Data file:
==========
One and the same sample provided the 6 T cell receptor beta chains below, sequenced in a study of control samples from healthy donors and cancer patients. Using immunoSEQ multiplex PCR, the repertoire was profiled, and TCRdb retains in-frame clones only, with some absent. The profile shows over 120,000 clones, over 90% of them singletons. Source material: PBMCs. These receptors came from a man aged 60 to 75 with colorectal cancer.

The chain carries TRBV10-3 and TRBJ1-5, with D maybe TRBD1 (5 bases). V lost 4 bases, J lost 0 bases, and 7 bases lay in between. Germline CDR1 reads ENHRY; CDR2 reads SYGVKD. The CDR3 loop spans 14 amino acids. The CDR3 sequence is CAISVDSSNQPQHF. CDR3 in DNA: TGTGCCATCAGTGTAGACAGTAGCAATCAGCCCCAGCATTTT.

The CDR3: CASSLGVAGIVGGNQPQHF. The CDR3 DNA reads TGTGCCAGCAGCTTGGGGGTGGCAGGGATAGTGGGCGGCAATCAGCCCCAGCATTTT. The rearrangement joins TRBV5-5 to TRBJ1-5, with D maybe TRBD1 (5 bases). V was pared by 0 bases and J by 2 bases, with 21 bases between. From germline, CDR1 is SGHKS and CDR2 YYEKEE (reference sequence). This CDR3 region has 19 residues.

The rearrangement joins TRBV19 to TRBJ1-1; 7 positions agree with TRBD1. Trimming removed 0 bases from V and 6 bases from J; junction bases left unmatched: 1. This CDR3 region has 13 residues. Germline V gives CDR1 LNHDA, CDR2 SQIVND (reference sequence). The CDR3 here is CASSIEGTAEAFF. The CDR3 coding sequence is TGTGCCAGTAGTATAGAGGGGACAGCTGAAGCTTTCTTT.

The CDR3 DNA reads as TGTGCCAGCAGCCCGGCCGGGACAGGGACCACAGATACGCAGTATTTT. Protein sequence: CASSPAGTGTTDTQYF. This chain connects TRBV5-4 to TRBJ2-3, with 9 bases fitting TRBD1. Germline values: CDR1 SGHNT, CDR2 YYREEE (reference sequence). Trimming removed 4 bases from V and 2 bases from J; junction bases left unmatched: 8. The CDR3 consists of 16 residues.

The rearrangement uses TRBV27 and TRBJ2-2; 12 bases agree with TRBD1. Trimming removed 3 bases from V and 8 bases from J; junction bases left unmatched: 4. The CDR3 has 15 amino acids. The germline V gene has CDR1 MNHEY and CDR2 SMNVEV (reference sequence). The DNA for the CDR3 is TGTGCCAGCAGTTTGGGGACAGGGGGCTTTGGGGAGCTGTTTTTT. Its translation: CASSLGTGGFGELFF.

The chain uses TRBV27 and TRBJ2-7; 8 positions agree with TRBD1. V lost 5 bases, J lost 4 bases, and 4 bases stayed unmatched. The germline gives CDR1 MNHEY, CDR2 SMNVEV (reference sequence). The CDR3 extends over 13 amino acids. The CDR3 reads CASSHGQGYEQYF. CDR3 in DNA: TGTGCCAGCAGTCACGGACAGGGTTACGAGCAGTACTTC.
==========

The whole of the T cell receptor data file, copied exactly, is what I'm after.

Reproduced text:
One and the same sample provided the 6 T cell receptor beta chains below, sequenced in a study of control samples from healthy donors and cancer patients. Using immunoSEQ multiplex PCR, the repertoire was profiled, and TCRdb retains in-frame clones only, with some absent. The profile shows over 120,000 clones, over 90% of them singletons. Source material: PBMCs. These receptors came from a man aged 60 to 75 with colorectal cancer.

The chain carries TRBV10-3 and TRBJ1-5, with D maybe TRBD1 (5 bases). V lost 4 bases, J lost 0 bases, and 7 bases lay in between. Germline CDR1 reads ENHRY; CDR2 reads SYGVKD. The CDR3 loop spans 14 amino acids. The CDR3 sequence is CAISVDSSNQPQHF. CDR3 in DNA: TGTGCCATCAGTGTAGACAGTAGCAATCAGCCCCAGCATTTT.

The CDR3: CASSLGVAGIVGGNQPQHF. The CDR3 DNA reads TGTGCCAGCAGCTTGGGGGTGGCAGGGATAGTGGGCGGCAATCAGCCCCAGCATTTT. The rearrangement joins TRBV5-5 to TRBJ1-5, with D maybe TRBD1 (5 bases). V was pared by 0 bases and J by 2 bases, with 21 bases between. From germline, CDR1 is SGHKS and CDR2 YYEKEE (reference sequence). This CDR3 region has 19 residues.

The rearrangement joins TRBV19 to TRBJ1-1; 7 positions agree with TRBD1. Trimming removed 0 bases from V and 6 bases from J; junction bases left unmatched: 1. This CDR3 region has 13 residues. Germline V gives CDR1 LNHDA, CDR2 SQIVND (reference sequence). The CDR3 here is CASSIEGTAEAFF. The CDR3 coding sequence is TGTGCCAGTAGTATAGAGGGGACAGCTGAAGCTTTCTTT.

The CDR3 DNA reads as TGTGCCAGCAGCCCGGCCGGGACAGGGACCACAGATACGCAGTATTTT. Protein sequence: CASSPAGTGTTDTQYF. This chain connects TRBV5-4 to TRBJ2-3, with 9 bases fitting TRBD1. Germline values: CDR1 SGHNT, CDR2 YYREEE (reference sequence). Trimming removed 4 bases from V and 2 bases from J; junction bases left unmatched: 8. The CDR3 consists of 16 residues.

The rearrangement uses TRBV27 and TRBJ2-2; 12 bases agree with TRBD1. Trimming removed 3 bases from V and 8 bases from J; junction bases left unmatched: 4. The CDR3 has 15 amino acids. The germline V gene has CDR1 MNHEY and CDR2 SMNVEV (reference sequence). The DNA for the CDR3 is TGTGCCAGCAGTTTGGGGACAGGGGGCTTTGGGGAGCTGTTTTTT. Its translation: CASSLGTGGFGELFF.

The chain uses TRBV27 and TRBJ2-7; 8 positions agree with TRBD1. V lost 5 bases, J lost 4 bases, and 4 bases stayed unmatched. The germline gives CDR1 MNHEY, CDR2 SMNVEV (reference sequence). The CDR3 extends over 13 amino acids. The CDR3 reads CASSHGQGYEQYF. CDR3 in DNA: TGTGCCAGCAGTCACGGACAGGGTTACGAGCAGTACTTC.